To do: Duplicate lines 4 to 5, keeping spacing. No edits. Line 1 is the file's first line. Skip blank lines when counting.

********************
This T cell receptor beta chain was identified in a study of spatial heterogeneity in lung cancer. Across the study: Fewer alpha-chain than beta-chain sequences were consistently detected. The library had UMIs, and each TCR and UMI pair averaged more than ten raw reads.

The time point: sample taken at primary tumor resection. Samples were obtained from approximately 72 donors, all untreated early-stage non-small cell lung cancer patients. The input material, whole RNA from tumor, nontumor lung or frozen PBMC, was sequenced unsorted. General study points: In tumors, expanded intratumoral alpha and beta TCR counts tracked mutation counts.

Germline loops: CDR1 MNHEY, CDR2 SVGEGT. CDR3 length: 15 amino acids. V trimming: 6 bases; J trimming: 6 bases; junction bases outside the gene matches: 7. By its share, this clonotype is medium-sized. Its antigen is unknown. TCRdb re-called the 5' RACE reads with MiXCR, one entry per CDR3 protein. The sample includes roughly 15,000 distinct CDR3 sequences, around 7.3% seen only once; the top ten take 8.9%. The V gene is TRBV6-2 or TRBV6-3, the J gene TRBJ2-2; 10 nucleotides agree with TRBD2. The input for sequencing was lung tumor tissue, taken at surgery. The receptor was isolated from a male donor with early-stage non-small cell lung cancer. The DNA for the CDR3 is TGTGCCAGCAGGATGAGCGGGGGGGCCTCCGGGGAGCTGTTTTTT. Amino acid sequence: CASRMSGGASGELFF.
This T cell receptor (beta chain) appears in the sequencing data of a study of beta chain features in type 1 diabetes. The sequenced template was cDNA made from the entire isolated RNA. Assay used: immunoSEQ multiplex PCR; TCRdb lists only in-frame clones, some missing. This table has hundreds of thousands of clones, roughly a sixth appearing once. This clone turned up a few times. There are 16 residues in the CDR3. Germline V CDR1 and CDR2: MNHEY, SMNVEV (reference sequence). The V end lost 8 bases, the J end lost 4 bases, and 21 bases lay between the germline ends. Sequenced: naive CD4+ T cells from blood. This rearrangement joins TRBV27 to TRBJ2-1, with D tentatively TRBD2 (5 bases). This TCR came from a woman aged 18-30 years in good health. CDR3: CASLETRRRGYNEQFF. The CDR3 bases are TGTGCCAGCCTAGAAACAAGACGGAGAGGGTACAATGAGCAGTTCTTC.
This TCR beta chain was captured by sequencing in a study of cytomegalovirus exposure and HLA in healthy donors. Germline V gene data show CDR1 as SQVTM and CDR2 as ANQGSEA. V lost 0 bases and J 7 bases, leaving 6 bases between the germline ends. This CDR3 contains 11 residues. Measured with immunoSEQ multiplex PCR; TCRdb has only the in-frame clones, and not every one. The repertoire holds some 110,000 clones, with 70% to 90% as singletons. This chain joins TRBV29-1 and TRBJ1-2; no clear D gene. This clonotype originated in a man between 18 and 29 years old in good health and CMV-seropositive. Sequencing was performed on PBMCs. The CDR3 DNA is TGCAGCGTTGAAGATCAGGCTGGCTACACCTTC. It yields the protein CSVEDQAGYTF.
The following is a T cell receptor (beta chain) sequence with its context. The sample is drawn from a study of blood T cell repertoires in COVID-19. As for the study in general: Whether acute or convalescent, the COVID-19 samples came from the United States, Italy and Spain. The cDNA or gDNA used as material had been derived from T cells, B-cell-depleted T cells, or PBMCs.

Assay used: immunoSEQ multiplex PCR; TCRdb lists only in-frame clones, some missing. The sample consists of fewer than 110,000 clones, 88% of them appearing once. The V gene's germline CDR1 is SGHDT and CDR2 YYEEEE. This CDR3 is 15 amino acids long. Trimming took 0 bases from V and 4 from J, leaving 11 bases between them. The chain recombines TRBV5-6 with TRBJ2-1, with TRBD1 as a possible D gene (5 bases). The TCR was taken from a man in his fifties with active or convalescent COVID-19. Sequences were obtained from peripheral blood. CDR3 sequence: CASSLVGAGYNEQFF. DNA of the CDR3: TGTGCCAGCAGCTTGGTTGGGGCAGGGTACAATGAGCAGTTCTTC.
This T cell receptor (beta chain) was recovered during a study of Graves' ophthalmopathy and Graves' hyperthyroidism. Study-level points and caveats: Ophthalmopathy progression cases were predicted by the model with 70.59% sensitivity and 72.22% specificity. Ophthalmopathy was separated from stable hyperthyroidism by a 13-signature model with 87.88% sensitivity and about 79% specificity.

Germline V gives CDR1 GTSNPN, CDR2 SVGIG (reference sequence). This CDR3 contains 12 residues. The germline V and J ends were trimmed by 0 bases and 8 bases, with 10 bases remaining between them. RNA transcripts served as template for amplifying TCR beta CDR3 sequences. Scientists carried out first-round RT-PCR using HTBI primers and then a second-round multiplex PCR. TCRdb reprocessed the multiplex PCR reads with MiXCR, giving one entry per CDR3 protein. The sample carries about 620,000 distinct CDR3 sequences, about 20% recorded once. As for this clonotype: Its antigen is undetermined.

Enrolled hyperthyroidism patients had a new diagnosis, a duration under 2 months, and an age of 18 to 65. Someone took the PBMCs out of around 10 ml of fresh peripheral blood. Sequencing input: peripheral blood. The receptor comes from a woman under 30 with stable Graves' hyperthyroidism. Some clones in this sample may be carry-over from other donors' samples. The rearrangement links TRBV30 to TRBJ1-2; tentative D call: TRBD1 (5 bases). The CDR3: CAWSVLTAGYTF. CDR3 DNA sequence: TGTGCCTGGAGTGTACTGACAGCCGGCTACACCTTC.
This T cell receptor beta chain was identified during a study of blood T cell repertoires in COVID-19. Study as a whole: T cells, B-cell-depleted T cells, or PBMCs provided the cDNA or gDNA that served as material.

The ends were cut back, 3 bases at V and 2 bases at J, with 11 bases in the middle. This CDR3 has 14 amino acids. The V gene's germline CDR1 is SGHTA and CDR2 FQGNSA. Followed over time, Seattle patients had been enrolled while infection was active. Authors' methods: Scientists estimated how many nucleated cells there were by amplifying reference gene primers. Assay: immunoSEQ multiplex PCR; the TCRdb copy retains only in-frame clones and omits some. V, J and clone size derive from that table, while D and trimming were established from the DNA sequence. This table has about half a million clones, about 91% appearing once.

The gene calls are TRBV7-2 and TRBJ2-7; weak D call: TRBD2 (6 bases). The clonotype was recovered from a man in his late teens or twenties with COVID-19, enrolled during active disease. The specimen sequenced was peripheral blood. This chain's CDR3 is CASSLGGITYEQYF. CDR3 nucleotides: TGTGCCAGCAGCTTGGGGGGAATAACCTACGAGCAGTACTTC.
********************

This T cell receptor (beta chain) appears in the sequencing data of a study of beta chain features in type 1 diabetes. The sequenced template was cDNA made from the entire isolated RNA. Assay used: immunoSEQ multiplex PCR; TCRdb lists only in-frame clones, some missing. This table has hundreds of thousands of clones, roughly a sixth appearing once. This clone turned up a few times. There are 16 residues in the CDR3. Germline V CDR1 and CDR2: MNHEY, SMNVEV (reference sequence). The V end lost 8 bases, the J end lost 4 bases, and 21 bases lay between the germline ends. Sequenced: naive CD4+ T cells from blood. This rearrangement joins TRBV27 to TRBJ2-1, with D tentatively TRBD2 (5 bases). This TCR came from a woman aged 18-30 years in good health. CDR3: CASLETRRRGYNEQFF. The CDR3 bases are TGTGCCAGCCTAGAAACAAGACGGAGAGGGTACAATGAGCAGTTCTTC.
This TCR beta chain was captured by sequencing in a study of cytomegalovirus exposure and HLA in healthy donors. Germline V gene data show CDR1 as SQVTM and CDR2 as ANQGSEA. V lost 0 bases and J 7 bases, leaving 6 bases between the germline ends. This CDR3 contains 11 residues. Measured with immunoSEQ multiplex PCR; TCRdb has only the in-frame clones, and not every one. The repertoire holds some 110,000 clones, with 70% to 90% as singletons. This chain joins TRBV29-1 and TRBJ1-2; no clear D gene. This clonotype originated in a man between 18 and 29 years old in good health and CMV-seropositive. Sequencing was performed on PBMCs. The CDR3 DNA is TGCAGCGTTGAAGATCAGGCTGGCTACACCTTC. It yields the protein CSVEDQAGYTF.